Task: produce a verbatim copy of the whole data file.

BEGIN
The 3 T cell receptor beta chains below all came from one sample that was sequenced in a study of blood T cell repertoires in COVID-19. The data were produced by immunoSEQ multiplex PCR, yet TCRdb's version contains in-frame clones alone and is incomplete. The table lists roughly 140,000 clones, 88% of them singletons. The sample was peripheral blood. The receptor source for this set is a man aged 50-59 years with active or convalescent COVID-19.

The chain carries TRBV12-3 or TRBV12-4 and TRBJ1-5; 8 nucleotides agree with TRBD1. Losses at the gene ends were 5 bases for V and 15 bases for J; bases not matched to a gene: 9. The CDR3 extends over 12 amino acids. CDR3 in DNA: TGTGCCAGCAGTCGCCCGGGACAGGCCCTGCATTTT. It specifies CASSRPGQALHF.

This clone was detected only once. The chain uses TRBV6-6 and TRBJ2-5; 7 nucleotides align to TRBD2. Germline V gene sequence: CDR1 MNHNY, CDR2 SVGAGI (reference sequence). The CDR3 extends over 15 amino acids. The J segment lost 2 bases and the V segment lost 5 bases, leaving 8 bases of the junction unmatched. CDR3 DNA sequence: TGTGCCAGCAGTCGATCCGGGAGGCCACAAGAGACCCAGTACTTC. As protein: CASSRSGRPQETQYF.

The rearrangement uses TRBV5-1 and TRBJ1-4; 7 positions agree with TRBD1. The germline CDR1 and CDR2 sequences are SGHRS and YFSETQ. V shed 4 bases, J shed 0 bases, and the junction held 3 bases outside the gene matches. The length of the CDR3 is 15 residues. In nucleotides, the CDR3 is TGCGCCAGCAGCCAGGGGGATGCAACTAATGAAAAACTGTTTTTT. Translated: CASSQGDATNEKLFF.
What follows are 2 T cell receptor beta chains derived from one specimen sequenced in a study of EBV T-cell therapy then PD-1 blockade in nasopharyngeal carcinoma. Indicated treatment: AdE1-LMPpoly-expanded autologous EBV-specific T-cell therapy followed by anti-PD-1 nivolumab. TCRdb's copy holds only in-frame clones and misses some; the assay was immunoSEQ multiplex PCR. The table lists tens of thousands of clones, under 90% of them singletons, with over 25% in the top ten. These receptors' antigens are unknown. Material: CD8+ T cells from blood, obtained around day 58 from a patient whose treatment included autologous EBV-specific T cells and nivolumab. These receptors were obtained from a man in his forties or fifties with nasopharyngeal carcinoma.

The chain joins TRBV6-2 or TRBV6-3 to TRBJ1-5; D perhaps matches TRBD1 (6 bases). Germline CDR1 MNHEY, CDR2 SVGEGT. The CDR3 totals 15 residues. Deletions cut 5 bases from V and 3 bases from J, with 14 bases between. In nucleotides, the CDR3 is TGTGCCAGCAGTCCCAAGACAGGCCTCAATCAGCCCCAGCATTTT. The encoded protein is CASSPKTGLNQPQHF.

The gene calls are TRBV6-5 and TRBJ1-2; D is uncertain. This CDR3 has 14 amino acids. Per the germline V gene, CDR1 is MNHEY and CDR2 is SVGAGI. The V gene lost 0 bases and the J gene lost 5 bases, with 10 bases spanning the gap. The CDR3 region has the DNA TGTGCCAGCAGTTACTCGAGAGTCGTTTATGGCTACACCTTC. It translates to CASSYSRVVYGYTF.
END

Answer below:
The 3 T cell receptor beta chains below all came from one sample that was sequenced in a study of blood T cell repertoires in COVID-19. The data were produced by immunoSEQ multiplex PCR, yet TCRdb's version contains in-frame clones alone and is incomplete. The table lists roughly 140,000 clones, 88% of them singletons. The sample was peripheral blood. The receptor source for this set is a man aged 50-59 years with active or convalescent COVID-19.

The chain carries TRBV12-3 or TRBV12-4 and TRBJ1-5; 8 nucleotides agree with TRBD1. Losses at the gene ends were 5 bases for V and 15 bases for J; bases not matched to a gene: 9. The CDR3 extends over 12 amino acids. CDR3 in DNA: TGTGCCAGCAGTCGCCCGGGACAGGCCCTGCATTTT. It specifies CASSRPGQALHF.

This clone was detected only once. The chain uses TRBV6-6 and TRBJ2-5; 7 nucleotides align to TRBD2. Germline V gene sequence: CDR1 MNHNY, CDR2 SVGAGI (reference sequence). The CDR3 extends over 15 amino acids. The J segment lost 2 bases and the V segment lost 5 bases, leaving 8 bases of the junction unmatched. CDR3 DNA sequence: TGTGCCAGCAGTCGATCCGGGAGGCCACAAGAGACCCAGTACTTC. As protein: CASSRSGRPQETQYF.

The rearrangement uses TRBV5-1 and TRBJ1-4; 7 positions agree with TRBD1. The germline CDR1 and CDR2 sequences are SGHRS and YFSETQ. V shed 4 bases, J shed 0 bases, and the junction held 3 bases outside the gene matches. The length of the CDR3 is 15 residues. In nucleotides, the CDR3 is TGCGCCAGCAGCCAGGGGGATGCAACTAATGAAAAACTGTTTTTT. Translated: CASSQGDATNEKLFF.
What follows are 2 T cell receptor beta chains derived from one specimen sequenced in a study of EBV T-cell therapy then PD-1 blockade in nasopharyngeal carcinoma. Indicated treatment: AdE1-LMPpoly-expanded autologous EBV-specific T-cell therapy followed by anti-PD-1 nivolumab. TCRdb's copy holds only in-frame clones and misses some; the assay was immunoSEQ multiplex PCR. The table lists tens of thousands of clones, under 90% of them singletons, with over 25% in the top ten. These receptors' antigens are unknown. Material: CD8+ T cells from blood, obtained around day 58 from a patient whose treatment included autologous EBV-specific T cells and nivolumab. These receptors were obtained from a man in his forties or fifties with nasopharyngeal carcinoma.

The chain joins TRBV6-2 or TRBV6-3 to TRBJ1-5; D perhaps matches TRBD1 (6 bases). Germline CDR1 MNHEY, CDR2 SVGEGT. The CDR3 totals 15 residues. Deletions cut 5 bases from V and 3 bases from J, with 14 bases between. In nucleotides, the CDR3 is TGTGCCAGCAGTCCCAAGACAGGCCTCAATCAGCCCCAGCATTTT. The encoded protein is CASSPKTGLNQPQHF.

The gene calls are TRBV6-5 and TRBJ1-2; D is uncertain. This CDR3 has 14 amino acids. Per the germline V gene, CDR1 is MNHEY and CDR2 is SVGAGI. The V gene lost 0 bases and the J gene lost 5 bases, with 10 bases spanning the gap. The CDR3 region has the DNA TGTGCCAGCAGTTACTCGAGAGTCGTTTATGGCTACACCTTC. It translates to CASSYSRVVYGYTF.